Week of March 11th...
LA Staff News
To do this week:
Still missing several of these--Mid-Year PDP is due in January. I believe you go into the NEE system, provide a narrative update, and submit it to me.
Monday: Mark and Christine at Restorative Practices Conference until 4:00
Moved to 6:30-- S.O.S staff training in kitchen (all staff required)
Peggy's PTA will bring a Mexican dinner for us!
Tuesday: Teacher of Year Luncheon at DAC--11-1
5:00 Parent S.O.S. Training--Cafeteria
Wednesday: Foundation Breakfast (starts at 7:30) Nick, Art
Thursday: MN at DLT in AM
2 hour early release (staff leaves with students)
Friday: 2 hour early release (staff leaves w students; let me know if you will be gone today)
Upcoming dates to note:
3/29: A4LE GRANT due (Innovative Learning Spaces)
4/1: MN presents LA at NSBA Conference
4/2: Juniors and Seniors who opt in can take the ACT at DAC
4/4: Seniors who opt in to WorkKeys go to Career Center in PM to take it
A little slice of randomness...
- Advisors: Please check with every senior to see if they are interested in the WorkKeys assessment. More info was in last week's newsletter.
- FYI: Robin will be out for a few weeks for surgery. Her sub is Garry Jones. We wish Robin a speedy recovery!
- Paul, Lori, Andrea, and I met with the music therapist this week. We all have really good feelings and are excited for this opportunity. Timeline = whenever LPS approves the permission slip AND we get them returned. They are happy to meet even if we only have three slips!
- You may see a posting for alternative education teacher. With Robin's retirement, this leaves a vacancy. The District is studying restorative practices and having "discipline" conversations as a whole. I expect within a year there will be some proposed changes to long-term suspension. Christine and I have been talking about this role and possible upcoming changes, and she has a vision for serving those students. I am excited that Christine wants to step into that position, and I'm certain she will do amazing things.
- Budget: My budget is due soon. If there is something in particular that you want me to account for, please let me know.
If our kids could only understand this...
Responding to Students Who Escalate
A Therapeutic Response to Reduce Resistance and Increase Compliance and Change
Our ultimate goal for responding to students with problem behavior is to help students change.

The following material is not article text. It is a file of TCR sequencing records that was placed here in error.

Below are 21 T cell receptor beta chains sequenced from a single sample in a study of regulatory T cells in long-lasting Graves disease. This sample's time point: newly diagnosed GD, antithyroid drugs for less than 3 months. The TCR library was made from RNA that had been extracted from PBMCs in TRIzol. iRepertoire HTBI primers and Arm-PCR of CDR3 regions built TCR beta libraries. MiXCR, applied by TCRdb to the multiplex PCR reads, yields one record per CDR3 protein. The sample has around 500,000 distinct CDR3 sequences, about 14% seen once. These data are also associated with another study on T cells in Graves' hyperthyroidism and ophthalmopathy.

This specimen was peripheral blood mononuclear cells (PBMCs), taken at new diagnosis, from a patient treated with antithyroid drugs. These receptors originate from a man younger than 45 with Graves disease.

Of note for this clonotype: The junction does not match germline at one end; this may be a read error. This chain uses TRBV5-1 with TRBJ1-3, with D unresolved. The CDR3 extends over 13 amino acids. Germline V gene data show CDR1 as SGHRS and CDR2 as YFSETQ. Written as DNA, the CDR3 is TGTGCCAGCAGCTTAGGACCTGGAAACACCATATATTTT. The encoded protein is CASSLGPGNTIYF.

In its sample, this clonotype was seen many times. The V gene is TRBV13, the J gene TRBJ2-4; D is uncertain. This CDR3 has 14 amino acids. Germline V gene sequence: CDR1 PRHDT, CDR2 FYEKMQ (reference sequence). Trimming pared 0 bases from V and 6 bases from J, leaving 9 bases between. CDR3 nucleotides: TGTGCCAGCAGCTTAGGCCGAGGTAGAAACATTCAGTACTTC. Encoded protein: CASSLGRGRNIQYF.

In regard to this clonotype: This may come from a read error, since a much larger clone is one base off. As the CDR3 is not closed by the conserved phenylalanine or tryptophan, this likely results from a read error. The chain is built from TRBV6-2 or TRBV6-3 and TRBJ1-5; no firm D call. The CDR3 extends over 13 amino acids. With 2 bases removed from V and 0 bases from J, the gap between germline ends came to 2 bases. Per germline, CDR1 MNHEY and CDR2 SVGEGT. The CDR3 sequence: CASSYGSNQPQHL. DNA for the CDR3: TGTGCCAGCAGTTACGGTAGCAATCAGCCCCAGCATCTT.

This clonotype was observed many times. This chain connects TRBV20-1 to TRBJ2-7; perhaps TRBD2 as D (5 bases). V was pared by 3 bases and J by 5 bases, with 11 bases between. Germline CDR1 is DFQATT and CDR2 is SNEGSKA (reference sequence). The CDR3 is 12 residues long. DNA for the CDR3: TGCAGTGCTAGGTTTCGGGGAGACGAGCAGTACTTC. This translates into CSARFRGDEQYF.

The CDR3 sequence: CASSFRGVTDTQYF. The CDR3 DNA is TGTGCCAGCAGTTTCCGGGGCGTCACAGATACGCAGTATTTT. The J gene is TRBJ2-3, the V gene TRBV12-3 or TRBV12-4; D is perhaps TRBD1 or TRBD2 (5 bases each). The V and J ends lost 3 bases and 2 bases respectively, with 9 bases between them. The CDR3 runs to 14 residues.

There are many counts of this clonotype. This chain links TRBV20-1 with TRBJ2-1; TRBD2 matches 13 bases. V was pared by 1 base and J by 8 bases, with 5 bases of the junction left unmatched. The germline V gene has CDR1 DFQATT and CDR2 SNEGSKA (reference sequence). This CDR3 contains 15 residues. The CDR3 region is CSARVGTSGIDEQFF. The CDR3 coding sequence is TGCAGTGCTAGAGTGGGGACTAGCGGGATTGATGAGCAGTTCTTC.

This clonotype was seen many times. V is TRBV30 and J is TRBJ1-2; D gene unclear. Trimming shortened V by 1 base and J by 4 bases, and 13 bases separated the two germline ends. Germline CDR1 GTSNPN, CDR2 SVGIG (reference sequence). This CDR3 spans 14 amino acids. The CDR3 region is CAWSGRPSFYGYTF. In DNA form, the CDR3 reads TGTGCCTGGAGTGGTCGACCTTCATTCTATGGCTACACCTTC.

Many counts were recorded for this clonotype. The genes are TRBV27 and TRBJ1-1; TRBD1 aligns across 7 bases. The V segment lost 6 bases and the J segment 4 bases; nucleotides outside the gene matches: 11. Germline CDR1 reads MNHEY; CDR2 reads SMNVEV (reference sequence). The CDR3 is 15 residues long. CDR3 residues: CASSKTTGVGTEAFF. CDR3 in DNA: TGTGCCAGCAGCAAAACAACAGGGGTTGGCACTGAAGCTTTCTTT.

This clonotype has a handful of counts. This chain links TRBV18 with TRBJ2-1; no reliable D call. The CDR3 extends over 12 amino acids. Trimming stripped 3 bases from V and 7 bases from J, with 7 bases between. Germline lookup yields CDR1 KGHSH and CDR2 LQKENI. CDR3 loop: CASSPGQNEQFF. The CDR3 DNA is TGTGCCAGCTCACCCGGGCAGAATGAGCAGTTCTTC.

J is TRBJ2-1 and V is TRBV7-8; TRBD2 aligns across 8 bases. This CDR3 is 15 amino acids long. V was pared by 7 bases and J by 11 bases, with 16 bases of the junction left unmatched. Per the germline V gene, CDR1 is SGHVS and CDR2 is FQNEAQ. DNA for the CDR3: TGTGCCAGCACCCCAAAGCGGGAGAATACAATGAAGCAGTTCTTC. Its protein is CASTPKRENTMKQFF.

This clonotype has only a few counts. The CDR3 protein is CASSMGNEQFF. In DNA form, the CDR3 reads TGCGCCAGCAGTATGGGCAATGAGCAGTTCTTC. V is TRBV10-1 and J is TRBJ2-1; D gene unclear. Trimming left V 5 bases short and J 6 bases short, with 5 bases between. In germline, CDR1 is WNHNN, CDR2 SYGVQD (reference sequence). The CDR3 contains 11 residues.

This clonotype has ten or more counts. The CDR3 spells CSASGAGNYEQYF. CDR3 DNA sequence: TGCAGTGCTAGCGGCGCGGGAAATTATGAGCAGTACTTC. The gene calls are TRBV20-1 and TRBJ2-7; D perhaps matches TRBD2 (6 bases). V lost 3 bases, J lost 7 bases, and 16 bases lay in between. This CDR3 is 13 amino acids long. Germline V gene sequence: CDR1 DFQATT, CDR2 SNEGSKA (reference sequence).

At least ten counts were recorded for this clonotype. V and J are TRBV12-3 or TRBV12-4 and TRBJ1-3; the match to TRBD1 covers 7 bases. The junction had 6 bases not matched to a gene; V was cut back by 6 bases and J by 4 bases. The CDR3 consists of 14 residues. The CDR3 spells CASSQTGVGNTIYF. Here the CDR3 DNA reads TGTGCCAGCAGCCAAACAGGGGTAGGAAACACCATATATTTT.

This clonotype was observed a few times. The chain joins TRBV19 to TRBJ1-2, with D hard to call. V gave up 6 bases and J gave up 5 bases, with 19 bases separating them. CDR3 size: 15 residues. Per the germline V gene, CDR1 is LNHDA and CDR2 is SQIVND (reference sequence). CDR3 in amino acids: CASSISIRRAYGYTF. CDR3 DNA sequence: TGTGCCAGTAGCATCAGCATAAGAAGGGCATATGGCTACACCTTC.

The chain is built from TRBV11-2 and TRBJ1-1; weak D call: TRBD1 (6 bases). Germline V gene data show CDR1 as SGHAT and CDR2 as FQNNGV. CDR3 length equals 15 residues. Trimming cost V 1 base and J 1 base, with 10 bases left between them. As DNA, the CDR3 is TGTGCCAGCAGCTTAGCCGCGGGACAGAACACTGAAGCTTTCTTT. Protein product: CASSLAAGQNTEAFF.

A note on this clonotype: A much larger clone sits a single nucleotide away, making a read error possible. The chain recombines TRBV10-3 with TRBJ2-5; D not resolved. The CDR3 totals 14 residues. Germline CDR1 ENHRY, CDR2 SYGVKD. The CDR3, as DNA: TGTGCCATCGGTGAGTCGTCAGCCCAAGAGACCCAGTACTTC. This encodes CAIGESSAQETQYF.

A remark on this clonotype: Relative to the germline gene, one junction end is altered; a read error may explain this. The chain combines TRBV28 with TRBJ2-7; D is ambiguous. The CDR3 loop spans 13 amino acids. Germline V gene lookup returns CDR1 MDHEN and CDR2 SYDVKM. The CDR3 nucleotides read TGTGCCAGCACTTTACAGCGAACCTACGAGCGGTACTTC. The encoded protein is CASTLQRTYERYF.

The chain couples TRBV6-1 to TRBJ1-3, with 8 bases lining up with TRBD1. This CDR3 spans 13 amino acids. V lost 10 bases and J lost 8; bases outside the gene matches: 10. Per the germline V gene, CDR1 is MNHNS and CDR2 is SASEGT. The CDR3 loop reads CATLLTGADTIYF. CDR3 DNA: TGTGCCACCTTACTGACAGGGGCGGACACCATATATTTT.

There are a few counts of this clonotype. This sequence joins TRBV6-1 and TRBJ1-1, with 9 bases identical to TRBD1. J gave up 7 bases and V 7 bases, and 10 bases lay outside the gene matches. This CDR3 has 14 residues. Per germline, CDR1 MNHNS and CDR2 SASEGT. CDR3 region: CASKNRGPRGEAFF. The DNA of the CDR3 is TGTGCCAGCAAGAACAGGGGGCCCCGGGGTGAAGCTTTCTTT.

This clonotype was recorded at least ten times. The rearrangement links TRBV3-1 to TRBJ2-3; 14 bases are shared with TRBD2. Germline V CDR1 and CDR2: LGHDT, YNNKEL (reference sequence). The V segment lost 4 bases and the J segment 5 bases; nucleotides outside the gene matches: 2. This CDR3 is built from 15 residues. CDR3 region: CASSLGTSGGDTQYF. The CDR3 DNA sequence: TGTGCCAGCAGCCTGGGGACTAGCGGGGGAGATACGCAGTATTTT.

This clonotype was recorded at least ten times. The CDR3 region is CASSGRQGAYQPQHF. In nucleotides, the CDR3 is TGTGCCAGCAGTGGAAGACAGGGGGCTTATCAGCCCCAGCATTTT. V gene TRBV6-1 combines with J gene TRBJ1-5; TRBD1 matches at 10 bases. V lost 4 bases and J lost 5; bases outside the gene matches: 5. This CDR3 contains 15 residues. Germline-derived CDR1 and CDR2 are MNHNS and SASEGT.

• Students who are troubled, frequently escalate, or make the problem worse, when adults intervene to stop the acting out.
• Adults often feel uncertain, rejected, angry and afraid. We can also feel as though we have failed in our work with troubled students.
• As our feelings are raised we can forget that we are there to provide a therapeutic response that can lead to change and get into a management mode.
Our approach can reduce resistance with students who typically escalate when redirected and provide a therapeutic and consistent response that students can trust and can lead to more lasting change.
• Voice tone and volume—Use a quiet speaking voice that sounds assured and confident
• Body Language and Proximity—Go to the student to keep other students from being between you and the student you are correcting, staying an arm’s length away. Stand, sit or stoop near the student staying at or below eye level.
• Initial confrontation of someone who is calm—Communicate clearly that what you are asking that may be hard for the student:
o I am going to ask you to do something that
▪ . . . may make you mad.
▪ . . . you may think is stupid.
▪ . . . you may think is unfair
o Can you let me help you so you don’t make the problem bigger and you do not have to be in trouble?
o Can you . . .
▪ . . . sit quietly even though you want to talk?
▪ . . . stay in your seat even though you want to sharpen your pencil?
▪ . . . come with me even though you think it is unfair?
• Intervention when the student is escalated and angry
o Communicate your intent
▪ I just want to help you get back on track
▪ I do not want to punish you.
▪ How can I help you turn this around?
▪ I know this is hard.
▪ I bet this feels unfair.
o Acknowledge something good…even though
▪ You are doing a great job of coming with me even though you are angry.
▪ You are doing a great job of sitting quietly even though you are mad and think I am unfair.
▪ You are doing a great job of following directions even though you think they are stupid.
o Provide clear directives for getting support and turning around the problem.
▪ I can help you if you will come with me.
▪ We can turn this around and minimize the problem if you come with me.
• If student is still upset and non-compliant
▪ I know this is hard.
▪ It is difficult to trust that we are on your side, but we are.
▪ It is hard to turn things around.
o Ask for ideas
▪ Is there a different adult who could help you more?
▪ Can you let me help you?
▪ Can you give me an idea to support you?
o Give one more chance for the student to turn it around.
▪ Can you come with me or will I need to call for (admin)?
▪ Can we work this out ourselves or would it help to call (admin)?